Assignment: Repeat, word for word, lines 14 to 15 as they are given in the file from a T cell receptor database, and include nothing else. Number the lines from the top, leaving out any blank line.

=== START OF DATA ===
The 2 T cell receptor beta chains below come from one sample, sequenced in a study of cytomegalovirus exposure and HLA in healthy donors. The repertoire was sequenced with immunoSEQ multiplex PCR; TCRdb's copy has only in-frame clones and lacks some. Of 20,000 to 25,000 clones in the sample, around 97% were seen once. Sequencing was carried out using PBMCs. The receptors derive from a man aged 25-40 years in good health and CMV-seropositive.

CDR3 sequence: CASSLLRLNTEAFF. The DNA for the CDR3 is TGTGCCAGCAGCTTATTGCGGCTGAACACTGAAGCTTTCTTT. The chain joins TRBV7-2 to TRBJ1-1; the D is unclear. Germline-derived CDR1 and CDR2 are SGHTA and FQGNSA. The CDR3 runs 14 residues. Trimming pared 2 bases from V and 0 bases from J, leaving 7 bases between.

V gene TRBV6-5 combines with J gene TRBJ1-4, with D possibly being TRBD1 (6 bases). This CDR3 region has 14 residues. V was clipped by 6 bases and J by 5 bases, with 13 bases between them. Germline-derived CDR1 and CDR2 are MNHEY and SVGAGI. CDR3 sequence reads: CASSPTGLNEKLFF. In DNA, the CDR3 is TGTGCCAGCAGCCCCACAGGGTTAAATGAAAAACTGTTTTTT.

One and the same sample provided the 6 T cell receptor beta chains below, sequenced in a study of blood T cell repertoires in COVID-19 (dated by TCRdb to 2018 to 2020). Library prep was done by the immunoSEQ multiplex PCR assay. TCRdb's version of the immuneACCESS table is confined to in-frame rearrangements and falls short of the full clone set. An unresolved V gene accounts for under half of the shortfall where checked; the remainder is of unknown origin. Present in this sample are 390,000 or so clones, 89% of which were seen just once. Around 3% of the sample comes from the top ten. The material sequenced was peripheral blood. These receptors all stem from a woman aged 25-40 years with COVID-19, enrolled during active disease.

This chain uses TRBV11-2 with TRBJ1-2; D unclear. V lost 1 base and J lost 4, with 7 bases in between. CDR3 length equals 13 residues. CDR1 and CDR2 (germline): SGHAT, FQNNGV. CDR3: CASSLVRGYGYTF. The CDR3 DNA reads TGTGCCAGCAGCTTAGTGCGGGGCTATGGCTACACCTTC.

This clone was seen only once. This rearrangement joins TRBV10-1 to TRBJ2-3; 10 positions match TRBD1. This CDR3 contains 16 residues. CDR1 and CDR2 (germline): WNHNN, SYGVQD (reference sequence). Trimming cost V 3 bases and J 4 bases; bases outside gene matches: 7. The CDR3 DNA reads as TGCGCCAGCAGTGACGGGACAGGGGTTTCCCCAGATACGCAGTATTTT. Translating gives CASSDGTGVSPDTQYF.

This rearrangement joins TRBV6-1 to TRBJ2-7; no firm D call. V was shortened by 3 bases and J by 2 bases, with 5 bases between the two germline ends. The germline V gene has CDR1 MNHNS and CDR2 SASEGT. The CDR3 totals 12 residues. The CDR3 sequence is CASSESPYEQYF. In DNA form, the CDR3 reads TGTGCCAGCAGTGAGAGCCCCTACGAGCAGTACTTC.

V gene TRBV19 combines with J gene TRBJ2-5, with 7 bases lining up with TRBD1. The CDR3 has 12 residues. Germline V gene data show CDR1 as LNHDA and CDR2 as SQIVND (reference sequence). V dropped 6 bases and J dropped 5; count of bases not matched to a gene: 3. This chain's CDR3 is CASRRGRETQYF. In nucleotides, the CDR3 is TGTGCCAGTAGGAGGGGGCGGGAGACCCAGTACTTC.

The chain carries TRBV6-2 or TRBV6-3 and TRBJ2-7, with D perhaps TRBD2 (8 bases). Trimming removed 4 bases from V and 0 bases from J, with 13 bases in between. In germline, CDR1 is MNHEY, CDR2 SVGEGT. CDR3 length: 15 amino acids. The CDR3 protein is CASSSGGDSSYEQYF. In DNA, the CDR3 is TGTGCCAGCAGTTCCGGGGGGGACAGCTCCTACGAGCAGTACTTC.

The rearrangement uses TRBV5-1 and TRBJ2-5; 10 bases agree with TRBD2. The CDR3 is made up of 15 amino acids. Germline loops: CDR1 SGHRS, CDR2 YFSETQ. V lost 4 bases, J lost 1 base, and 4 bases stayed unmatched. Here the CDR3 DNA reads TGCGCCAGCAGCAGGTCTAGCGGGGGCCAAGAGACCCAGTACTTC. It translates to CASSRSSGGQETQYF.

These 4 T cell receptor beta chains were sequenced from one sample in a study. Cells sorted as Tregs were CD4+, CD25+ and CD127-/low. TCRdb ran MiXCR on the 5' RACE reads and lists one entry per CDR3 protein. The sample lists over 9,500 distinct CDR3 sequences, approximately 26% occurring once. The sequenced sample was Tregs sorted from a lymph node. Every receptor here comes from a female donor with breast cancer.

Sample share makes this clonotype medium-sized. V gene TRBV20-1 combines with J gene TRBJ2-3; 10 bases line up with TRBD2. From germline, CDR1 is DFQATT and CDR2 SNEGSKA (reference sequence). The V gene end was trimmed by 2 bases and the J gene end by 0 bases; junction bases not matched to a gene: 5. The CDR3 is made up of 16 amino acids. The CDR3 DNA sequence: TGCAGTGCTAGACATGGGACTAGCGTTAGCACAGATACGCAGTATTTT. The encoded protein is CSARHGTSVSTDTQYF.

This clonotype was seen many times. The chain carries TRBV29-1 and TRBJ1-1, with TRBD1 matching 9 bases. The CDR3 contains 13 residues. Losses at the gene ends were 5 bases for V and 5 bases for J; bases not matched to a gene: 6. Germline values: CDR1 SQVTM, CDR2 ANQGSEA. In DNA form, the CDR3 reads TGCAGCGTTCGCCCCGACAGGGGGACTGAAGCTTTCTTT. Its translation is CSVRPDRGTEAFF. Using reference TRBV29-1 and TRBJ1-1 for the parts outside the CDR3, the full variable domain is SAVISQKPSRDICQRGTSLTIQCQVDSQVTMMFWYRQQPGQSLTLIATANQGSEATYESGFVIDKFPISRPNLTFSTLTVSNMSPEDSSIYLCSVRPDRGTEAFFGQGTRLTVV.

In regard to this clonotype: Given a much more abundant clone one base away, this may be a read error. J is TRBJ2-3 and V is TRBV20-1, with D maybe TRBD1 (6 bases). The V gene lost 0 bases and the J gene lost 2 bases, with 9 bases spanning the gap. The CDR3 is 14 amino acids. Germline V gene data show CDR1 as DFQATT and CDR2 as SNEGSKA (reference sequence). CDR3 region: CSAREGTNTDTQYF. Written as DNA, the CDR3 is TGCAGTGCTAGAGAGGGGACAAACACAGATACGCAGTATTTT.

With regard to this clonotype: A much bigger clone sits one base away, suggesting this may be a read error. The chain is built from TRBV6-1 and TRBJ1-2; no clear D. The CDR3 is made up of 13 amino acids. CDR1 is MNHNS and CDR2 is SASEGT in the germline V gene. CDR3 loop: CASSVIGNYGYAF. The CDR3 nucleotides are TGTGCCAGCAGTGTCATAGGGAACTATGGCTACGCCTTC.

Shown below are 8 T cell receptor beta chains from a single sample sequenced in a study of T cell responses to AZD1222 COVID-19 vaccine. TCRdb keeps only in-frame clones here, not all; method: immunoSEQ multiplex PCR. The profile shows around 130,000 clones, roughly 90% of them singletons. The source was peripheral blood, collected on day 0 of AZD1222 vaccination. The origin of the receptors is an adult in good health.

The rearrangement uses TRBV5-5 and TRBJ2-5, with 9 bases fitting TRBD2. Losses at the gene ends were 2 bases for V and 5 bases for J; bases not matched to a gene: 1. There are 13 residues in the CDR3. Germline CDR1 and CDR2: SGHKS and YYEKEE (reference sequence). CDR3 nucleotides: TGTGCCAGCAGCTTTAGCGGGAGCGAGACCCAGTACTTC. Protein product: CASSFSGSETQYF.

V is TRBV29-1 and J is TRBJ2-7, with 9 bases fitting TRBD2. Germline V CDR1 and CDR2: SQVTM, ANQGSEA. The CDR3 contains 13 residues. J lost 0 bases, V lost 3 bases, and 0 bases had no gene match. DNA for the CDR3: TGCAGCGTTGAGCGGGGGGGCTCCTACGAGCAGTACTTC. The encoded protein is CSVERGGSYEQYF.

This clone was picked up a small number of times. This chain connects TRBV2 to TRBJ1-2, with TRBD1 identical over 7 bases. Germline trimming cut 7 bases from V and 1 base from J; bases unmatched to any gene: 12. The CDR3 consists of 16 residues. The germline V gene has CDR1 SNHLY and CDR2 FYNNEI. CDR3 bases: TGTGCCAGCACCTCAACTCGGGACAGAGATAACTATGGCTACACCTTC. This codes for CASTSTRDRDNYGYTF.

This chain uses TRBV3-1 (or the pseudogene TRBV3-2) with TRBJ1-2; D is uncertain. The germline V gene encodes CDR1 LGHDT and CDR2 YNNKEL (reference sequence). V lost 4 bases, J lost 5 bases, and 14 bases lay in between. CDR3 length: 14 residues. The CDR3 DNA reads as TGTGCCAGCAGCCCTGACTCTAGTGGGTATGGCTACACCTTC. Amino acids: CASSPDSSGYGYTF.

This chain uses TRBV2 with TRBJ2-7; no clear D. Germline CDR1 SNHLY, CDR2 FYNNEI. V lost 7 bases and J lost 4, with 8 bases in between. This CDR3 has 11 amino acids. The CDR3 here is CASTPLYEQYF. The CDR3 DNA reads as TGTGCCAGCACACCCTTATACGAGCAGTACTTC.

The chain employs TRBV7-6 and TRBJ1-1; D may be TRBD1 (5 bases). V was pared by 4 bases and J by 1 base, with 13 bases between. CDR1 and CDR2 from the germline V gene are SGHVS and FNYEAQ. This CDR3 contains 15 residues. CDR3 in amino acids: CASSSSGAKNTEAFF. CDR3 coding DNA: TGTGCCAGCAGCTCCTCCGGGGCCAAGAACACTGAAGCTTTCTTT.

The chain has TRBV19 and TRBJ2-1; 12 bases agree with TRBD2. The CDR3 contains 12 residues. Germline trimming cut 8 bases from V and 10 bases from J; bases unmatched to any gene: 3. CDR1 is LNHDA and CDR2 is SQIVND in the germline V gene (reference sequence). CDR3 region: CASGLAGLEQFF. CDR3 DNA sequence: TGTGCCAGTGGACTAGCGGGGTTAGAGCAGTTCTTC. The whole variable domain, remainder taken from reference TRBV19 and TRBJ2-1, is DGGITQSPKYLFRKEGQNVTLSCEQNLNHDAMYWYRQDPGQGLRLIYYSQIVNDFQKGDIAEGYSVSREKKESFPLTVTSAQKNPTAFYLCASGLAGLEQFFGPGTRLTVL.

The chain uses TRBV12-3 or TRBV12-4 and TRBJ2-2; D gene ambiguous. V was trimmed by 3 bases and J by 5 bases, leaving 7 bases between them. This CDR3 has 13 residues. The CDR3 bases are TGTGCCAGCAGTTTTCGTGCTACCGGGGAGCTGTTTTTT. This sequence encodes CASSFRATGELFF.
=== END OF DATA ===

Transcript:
In regard to this clonotype: Given a much more abundant clone one base away, this may be a read error. J is TRBJ2-3 and V is TRBV20-1, with D maybe TRBD1 (6 bases). The V gene lost 0 bases and the J gene lost 2 bases, with 9 bases spanning the gap. The CDR3 is 14 amino acids. Germline V gene data show CDR1 as DFQATT and CDR2 as SNEGSKA (reference sequence). CDR3 region: CSAREGTNTDTQYF. Written as DNA, the CDR3 is TGCAGTGCTAGAGAGGGGACAAACACAGATACGCAGTATTTT.

With regard to this clonotype: A much bigger clone sits one base away, suggesting this may be a read error. The chain is built from TRBV6-1 and TRBJ1-2; no clear D. The CDR3 is made up of 13 amino acids. CDR1 is MNHNS and CDR2 is SASEGT in the germline V gene. CDR3 loop: CASSVIGNYGYAF. The CDR3 nucleotides are TGTGCCAGCAGTGTCATAGGGAACTATGGCTACGCCTTC.